With summer in progress, many of us will be leaving our humble communities and seeking out new adventures. Much can be learned from traveling and horizons can be broadened, but unfortunately, if not taking the proper precautions, a trip to a new destination can turn sour quickly. Check out these tips to ensure that your new experience abroad can only be summarized in great memories and souvenirs:
Make copies of important documents.
Documents such as our passports, medical cards, travel itineraries, and even credit cards can call for disaster if stolen or lost. Give one copy to a friend back home and keep a personal copy, aside from the real documents, with you. Hard copies are best, but also email an electronic copy to yourself, just in case you will have access to the internet. Check into the U.S. embassy as soon as you arrive and stash some cash in a hidden place for emergencies.
Avoid doing drugs and negative attention.
While tempting, the justice systems in other countries are vastly different from the U.S. and can result in not being able to leave the country if arrested. Of course, have a great time while in your new location, but travel in groups, if possible, and never accept a drink from someone. Not only do you want to make it home safely, but remember that when abroad, you are representing our country. Let’s leave everyone thinking that we’re still the best, because ‘MERICA.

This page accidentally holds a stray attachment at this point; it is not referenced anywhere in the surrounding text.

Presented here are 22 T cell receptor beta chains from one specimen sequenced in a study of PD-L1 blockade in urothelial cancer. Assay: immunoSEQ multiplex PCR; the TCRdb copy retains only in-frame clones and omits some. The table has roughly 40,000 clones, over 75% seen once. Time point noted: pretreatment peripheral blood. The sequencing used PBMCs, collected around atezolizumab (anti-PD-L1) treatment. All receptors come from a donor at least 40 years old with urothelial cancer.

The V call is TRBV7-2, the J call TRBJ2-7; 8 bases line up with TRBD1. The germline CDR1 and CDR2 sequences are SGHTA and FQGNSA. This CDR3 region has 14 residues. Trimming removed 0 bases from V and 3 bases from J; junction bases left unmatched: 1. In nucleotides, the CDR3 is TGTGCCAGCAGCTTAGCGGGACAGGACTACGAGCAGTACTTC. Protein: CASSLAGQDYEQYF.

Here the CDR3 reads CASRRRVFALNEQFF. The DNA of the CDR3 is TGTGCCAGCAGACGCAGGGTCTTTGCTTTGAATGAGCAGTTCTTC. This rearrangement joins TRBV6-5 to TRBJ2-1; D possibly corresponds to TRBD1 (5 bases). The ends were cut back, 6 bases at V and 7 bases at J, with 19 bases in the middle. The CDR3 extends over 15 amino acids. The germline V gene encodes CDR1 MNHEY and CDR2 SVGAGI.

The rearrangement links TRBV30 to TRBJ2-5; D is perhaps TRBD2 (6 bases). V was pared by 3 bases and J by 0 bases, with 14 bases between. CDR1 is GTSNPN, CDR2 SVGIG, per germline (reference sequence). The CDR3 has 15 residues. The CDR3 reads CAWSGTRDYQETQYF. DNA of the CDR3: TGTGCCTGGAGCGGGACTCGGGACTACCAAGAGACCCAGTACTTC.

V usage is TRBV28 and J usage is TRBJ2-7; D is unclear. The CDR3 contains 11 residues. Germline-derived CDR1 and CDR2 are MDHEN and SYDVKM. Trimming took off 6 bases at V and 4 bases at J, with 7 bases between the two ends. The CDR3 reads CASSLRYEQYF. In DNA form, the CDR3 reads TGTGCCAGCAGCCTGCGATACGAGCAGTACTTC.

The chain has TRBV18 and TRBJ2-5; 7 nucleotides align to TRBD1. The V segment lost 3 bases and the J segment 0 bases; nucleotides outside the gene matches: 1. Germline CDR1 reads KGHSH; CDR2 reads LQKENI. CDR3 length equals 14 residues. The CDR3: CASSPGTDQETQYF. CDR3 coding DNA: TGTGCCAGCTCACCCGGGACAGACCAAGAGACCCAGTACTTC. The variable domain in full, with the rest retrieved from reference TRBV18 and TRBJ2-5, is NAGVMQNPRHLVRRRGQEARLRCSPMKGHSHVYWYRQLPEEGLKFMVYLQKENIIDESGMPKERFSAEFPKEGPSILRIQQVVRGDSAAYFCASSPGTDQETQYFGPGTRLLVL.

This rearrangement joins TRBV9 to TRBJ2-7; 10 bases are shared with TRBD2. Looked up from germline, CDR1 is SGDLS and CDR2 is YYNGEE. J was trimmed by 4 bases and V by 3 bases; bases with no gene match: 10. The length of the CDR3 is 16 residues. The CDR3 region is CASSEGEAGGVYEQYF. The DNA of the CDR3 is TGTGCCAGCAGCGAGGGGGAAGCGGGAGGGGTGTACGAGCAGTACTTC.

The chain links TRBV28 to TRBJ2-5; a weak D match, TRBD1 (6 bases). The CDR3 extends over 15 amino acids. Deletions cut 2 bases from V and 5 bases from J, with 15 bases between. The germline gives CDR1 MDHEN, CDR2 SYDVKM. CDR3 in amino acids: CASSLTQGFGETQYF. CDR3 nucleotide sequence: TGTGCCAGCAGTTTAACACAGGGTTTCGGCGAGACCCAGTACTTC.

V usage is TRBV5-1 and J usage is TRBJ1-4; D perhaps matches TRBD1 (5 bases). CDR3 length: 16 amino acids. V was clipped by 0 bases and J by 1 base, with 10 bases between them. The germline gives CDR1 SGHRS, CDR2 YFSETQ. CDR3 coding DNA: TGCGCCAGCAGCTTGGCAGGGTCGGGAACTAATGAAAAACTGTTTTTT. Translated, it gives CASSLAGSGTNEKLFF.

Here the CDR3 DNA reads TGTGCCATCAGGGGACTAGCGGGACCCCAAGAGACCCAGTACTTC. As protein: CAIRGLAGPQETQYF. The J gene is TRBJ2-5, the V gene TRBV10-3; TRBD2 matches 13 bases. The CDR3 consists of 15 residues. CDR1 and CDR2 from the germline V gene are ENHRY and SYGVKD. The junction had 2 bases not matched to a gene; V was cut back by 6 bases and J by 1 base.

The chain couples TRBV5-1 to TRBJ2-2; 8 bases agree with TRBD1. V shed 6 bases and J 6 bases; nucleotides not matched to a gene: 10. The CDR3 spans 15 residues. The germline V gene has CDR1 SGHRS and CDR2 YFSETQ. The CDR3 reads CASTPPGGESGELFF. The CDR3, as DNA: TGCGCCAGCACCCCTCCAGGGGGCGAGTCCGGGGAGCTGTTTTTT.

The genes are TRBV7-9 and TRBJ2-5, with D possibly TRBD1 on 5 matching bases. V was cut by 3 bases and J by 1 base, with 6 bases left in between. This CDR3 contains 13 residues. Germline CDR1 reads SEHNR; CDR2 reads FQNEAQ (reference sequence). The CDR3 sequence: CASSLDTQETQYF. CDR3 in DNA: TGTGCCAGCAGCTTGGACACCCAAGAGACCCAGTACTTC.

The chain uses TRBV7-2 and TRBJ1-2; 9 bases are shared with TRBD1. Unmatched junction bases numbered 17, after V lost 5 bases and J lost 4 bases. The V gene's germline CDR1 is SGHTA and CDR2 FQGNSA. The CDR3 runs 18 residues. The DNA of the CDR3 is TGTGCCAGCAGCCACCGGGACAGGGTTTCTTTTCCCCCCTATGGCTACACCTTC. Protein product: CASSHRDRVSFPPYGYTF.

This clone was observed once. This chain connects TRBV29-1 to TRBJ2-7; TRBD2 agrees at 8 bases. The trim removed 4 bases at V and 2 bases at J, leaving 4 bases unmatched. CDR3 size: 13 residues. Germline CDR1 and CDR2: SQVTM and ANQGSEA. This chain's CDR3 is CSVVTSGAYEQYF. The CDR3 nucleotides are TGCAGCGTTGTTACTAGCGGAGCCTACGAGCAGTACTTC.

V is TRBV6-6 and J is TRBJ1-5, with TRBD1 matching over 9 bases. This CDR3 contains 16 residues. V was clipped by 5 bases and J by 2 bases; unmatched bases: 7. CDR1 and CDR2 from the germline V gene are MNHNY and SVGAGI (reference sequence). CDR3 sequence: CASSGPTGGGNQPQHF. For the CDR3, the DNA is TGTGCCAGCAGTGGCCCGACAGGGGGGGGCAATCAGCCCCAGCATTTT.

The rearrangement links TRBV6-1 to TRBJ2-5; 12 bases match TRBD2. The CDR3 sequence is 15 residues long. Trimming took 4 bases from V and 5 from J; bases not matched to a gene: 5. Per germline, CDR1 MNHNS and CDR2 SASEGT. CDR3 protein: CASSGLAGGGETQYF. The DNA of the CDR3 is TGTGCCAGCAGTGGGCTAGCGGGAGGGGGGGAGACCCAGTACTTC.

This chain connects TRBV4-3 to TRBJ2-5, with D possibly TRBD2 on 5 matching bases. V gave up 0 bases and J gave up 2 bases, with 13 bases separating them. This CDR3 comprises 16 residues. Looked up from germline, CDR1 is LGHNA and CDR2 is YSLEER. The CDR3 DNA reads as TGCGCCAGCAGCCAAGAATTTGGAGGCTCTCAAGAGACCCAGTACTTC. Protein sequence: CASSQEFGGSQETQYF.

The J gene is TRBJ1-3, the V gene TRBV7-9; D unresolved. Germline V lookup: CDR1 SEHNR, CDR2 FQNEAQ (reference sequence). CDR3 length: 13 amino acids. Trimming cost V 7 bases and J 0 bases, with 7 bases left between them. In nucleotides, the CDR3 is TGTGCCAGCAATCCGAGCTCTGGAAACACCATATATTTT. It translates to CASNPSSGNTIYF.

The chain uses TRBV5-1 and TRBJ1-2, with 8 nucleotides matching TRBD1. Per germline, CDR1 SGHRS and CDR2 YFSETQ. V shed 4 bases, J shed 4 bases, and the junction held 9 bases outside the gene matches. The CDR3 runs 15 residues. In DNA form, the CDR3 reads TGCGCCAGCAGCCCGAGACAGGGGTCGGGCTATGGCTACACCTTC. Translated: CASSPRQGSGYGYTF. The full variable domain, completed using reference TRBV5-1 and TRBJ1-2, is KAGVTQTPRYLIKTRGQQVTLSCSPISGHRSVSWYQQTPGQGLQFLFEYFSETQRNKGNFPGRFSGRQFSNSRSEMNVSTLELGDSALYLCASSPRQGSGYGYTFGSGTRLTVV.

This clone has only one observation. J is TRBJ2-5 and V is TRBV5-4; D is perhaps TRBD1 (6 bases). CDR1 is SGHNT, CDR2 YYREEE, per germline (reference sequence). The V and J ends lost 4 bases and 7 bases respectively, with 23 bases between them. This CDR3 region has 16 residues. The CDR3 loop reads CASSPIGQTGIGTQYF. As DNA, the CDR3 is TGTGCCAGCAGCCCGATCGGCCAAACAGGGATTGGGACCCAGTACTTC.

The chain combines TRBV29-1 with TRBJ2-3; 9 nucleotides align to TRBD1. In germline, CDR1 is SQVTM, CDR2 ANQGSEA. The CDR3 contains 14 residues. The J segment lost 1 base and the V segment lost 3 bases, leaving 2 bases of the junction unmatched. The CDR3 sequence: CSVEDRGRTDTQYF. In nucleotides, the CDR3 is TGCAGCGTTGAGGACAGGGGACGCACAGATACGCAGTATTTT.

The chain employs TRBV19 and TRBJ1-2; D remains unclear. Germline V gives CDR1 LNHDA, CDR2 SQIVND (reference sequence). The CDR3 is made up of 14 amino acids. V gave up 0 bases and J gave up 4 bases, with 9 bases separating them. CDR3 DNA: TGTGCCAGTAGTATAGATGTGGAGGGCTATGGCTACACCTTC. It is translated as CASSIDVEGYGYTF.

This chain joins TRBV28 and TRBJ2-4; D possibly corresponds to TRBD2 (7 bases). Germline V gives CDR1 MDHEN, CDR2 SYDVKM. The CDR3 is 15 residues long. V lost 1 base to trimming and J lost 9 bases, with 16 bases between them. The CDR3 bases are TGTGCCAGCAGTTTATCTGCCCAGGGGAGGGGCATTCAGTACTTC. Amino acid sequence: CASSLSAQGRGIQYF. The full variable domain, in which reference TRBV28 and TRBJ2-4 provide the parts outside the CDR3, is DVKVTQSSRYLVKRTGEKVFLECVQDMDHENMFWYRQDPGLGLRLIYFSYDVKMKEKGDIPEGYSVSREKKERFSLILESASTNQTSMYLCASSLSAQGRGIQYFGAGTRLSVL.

Leave the swag at home.
Although difficult to part with your favorite watch or sun-glasses, expensive items such as jewelry and cameras can make you a target for theft. Some travel enthusiasts even recommend carrying a decoy wallet in case you find yourself in any sticky situations. Be wary of pickpocketers in crowded areas and keep important documents and money close to you.
Be cautious of travel warnings.
Be sure to check out the State Department website to verify that there isn’t any travel warnings for your destination. If state officials are recommending against traveling to North Korea, then don’t travel to North Korea. Invite your friends and family to follow them on social media as well, to receive breaking news and alerts in places of travel.
When traveling alone, don’t let those around you know.
Lie a little. When asking directions, state something along the lines of, “Can you direct me to the museum? I have to meet a friend.” Find a hotel with 24-hour desk service and always lock your door at night. If your room provides a safe, then use it!
Check in with family and friends often.
Let family and friends know when the next time you plan on contacting them and from where. Provide them with copies of your itinerary before leaving. If you go missing, they will be able to reference your itinerary with the police.
Avoid street food.
While you will probably never have another chance to eat a chocolate covered grasshopper, keep in mind that whatever country you may be in, may not have the same public health regulations that the U.S. does. Drink only bottled water and eat from restaurants. Although it is normal for travelers to get sick abroad, be sure to have your vaccinations updated before leaving the country.
Follow your gut.
Finally, always stick with your intuition. It a situation or place doesn’t seem right, then quickly make your exit. There is a strong difference between leaving your comfort zone, and being in a dangerous situation.